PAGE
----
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Type: Journal article
Title: Implicit and explicit procedural learning in patients recently remitted from severe major depression
Author: Pedersen, A.
Kueppers, K.
Behnken, A.
Kroker, K.
Schoning, S.
Baune, B.
Rist, F.
Arolt, V.
Suslow, T.
Citation: Psychiatry Research, 2009; 169(1):1-6
Publisher: Elsevier Sci Ireland Ltd
Issue Date: 2009
ISSN: 0165-1781
Statement of
Anya Pedersen, Kerstin Küppers, Andreas Behnken, Kristin Kroker, Sonja Schöning, Bernhard T. Baune, Fred Rist, Volker Arolt, Thomas Suslow
Abstract: In acute depression a high prevalence of deficits in learning and memory performance has been reported. Still, it is unclear whether these cognitive deficits are present after remission of clinical symptoms of depression. The present study compared 20 inpatients recently remitted from severe major depressive disorder (MDD) with 20 healthy matched control participants on two sequence learning tasks: a modified serial reaction-time task (SRT) for implicit learning, which is sensitive to subcortical and frontal impairments, and a serial generation task (SGT) for explicit learning. As compared with performance in healthy controls, implicit and explicit learning were not impaired in recently remitted inpatients with depression. Intentional acquisition of new information was related to the severity of depressive symptoms as patients with higher scores on Beck's Depression Inventory (BDI) showed poorer explicit learning. In contrast to findings in acute depression, our results suggest a normal degree of learning in remitted depression; these findings are consistent with unimpaired fronto-striatal functioning. However, although not statistically significant, patients remitted from melancholic MDD revealed poorer implicit learning performance compared with patients remitted from non--melancholic MDD. Longitudinal studies in patients with melancholic vs. non-melancholic MDD are needed to investigate the course of cognitive functioning during the recovery from MDD.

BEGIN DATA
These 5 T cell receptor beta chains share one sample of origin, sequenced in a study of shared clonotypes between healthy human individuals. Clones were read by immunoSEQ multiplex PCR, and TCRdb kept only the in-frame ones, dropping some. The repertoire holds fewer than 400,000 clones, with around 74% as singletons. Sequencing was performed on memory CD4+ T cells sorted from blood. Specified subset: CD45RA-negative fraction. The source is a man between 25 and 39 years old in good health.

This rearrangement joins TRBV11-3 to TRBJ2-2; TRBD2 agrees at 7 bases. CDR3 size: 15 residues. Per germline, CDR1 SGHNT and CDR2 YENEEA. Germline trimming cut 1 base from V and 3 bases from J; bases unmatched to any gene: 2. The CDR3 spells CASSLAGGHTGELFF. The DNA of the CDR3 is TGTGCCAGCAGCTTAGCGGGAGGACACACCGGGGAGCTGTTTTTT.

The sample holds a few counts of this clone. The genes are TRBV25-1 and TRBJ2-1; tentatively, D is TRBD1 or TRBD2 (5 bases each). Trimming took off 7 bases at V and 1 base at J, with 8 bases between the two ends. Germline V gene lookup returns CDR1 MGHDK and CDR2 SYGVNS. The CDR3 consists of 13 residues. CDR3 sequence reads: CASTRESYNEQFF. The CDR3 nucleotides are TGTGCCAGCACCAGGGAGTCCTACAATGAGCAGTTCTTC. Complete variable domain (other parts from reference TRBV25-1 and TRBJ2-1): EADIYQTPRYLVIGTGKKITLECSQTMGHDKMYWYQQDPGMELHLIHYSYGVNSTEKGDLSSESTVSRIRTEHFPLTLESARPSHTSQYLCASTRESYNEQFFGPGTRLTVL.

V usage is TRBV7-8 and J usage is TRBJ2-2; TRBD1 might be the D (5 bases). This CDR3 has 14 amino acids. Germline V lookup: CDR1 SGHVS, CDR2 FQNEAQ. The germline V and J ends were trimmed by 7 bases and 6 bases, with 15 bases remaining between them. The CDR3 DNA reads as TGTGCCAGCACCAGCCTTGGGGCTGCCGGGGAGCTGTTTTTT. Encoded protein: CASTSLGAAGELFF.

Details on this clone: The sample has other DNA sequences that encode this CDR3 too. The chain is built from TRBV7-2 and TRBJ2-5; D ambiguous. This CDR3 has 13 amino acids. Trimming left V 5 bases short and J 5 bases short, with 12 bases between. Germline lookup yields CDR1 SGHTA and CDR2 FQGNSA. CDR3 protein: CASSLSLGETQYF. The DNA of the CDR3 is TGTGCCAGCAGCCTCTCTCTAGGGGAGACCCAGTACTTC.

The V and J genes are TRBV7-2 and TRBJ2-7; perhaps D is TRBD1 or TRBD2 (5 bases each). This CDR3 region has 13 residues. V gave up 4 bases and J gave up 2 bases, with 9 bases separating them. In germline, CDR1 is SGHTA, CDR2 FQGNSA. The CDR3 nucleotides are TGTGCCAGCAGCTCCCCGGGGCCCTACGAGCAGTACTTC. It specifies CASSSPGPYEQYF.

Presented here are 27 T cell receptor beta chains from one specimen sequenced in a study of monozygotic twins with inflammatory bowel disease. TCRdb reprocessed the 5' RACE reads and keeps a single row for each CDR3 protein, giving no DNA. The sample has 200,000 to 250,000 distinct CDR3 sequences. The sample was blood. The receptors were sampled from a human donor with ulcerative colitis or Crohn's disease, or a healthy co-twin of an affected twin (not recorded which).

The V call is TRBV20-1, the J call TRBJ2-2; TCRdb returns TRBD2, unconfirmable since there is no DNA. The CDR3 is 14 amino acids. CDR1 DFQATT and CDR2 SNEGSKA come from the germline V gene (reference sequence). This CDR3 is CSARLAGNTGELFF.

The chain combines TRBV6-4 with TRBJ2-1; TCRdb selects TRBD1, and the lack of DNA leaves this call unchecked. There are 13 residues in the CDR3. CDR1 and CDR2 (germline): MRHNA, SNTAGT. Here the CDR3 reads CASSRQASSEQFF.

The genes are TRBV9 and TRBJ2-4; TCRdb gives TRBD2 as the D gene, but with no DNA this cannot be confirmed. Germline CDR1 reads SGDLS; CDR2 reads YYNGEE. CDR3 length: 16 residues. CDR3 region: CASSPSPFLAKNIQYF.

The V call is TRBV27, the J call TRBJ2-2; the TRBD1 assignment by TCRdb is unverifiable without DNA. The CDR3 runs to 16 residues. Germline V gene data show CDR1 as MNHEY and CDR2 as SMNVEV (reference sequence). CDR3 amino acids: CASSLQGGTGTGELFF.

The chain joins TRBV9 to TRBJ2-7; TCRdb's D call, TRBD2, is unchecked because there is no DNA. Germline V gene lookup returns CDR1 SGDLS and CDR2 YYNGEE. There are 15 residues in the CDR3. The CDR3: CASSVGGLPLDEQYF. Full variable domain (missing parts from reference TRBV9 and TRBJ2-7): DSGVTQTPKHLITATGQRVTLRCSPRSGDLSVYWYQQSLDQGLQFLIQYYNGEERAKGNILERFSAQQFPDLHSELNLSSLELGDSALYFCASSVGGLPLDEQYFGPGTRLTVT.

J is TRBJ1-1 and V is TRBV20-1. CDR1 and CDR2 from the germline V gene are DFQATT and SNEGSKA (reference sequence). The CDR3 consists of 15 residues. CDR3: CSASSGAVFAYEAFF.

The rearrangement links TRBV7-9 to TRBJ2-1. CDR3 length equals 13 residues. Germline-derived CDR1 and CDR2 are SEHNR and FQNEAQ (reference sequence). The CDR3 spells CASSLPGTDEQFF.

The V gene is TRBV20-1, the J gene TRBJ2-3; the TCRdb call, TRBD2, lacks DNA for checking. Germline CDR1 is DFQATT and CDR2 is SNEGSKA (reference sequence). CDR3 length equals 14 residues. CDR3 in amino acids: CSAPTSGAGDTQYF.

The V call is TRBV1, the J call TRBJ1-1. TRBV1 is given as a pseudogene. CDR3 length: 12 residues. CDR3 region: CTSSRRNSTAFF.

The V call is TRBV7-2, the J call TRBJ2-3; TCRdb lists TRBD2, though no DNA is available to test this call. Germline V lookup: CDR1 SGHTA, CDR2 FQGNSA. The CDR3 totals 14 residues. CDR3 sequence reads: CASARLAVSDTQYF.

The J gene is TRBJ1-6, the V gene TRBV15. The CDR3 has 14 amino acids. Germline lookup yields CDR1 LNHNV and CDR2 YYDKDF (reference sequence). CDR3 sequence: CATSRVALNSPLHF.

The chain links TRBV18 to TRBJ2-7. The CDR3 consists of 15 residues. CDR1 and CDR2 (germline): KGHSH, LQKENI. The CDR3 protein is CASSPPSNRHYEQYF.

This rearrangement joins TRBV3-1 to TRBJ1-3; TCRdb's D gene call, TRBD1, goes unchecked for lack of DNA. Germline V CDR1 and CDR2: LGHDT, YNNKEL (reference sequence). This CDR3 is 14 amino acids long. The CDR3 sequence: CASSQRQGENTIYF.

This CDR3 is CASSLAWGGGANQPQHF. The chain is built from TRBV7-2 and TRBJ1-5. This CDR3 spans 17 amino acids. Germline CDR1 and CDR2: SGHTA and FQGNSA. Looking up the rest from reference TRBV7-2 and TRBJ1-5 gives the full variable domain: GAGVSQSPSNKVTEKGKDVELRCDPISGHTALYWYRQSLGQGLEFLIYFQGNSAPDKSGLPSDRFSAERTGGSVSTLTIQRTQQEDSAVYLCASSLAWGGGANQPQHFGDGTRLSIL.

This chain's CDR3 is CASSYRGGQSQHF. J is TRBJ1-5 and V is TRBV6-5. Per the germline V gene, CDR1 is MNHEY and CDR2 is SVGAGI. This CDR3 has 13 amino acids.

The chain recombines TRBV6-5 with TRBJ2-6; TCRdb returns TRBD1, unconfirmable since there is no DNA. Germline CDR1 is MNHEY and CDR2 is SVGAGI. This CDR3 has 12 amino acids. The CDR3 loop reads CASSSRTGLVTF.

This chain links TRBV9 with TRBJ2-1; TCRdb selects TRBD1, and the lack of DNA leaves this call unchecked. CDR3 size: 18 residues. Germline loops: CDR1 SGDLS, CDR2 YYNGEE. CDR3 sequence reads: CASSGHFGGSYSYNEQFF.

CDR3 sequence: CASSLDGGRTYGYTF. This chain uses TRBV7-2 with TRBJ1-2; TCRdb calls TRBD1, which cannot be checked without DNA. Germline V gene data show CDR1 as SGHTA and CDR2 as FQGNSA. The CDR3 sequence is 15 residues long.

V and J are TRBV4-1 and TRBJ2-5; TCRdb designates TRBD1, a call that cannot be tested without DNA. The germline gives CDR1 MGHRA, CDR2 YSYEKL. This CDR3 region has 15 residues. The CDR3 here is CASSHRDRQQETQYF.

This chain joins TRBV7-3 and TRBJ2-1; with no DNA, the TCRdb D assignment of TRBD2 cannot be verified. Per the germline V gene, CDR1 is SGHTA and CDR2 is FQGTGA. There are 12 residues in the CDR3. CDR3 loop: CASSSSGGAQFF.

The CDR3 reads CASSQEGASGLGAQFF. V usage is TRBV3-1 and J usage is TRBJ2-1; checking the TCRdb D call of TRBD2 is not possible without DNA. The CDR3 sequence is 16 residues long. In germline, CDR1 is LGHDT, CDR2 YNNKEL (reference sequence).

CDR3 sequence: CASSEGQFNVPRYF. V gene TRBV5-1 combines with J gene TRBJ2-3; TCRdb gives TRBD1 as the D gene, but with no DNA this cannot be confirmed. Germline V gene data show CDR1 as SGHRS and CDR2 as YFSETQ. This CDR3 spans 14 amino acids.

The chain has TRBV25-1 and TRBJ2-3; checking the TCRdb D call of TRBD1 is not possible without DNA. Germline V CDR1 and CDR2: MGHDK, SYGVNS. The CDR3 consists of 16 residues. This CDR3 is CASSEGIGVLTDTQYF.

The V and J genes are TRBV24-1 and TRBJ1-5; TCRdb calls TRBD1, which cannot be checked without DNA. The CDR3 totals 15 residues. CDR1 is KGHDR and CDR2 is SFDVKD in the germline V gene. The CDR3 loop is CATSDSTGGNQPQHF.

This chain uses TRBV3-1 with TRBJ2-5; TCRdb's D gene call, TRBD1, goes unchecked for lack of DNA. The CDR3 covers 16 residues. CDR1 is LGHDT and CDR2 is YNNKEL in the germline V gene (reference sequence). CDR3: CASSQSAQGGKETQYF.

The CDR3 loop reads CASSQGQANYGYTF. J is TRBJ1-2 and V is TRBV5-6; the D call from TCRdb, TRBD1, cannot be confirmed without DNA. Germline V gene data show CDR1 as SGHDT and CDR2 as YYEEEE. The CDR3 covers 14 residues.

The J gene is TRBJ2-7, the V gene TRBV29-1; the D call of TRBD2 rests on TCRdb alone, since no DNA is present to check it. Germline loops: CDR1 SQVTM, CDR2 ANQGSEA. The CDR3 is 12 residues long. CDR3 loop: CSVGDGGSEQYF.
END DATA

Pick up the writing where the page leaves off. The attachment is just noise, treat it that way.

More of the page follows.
Keywords: Remission; Melancholia; Sequence learning; Serial reaction-time task
Rights: © 2008 Elsevier Ireland Ltd. All rights reserved.
RMID: 0020111505
DOI: 10.1016/j.psychres.2008.06.001
Appears in Collections:Psychiatry publications

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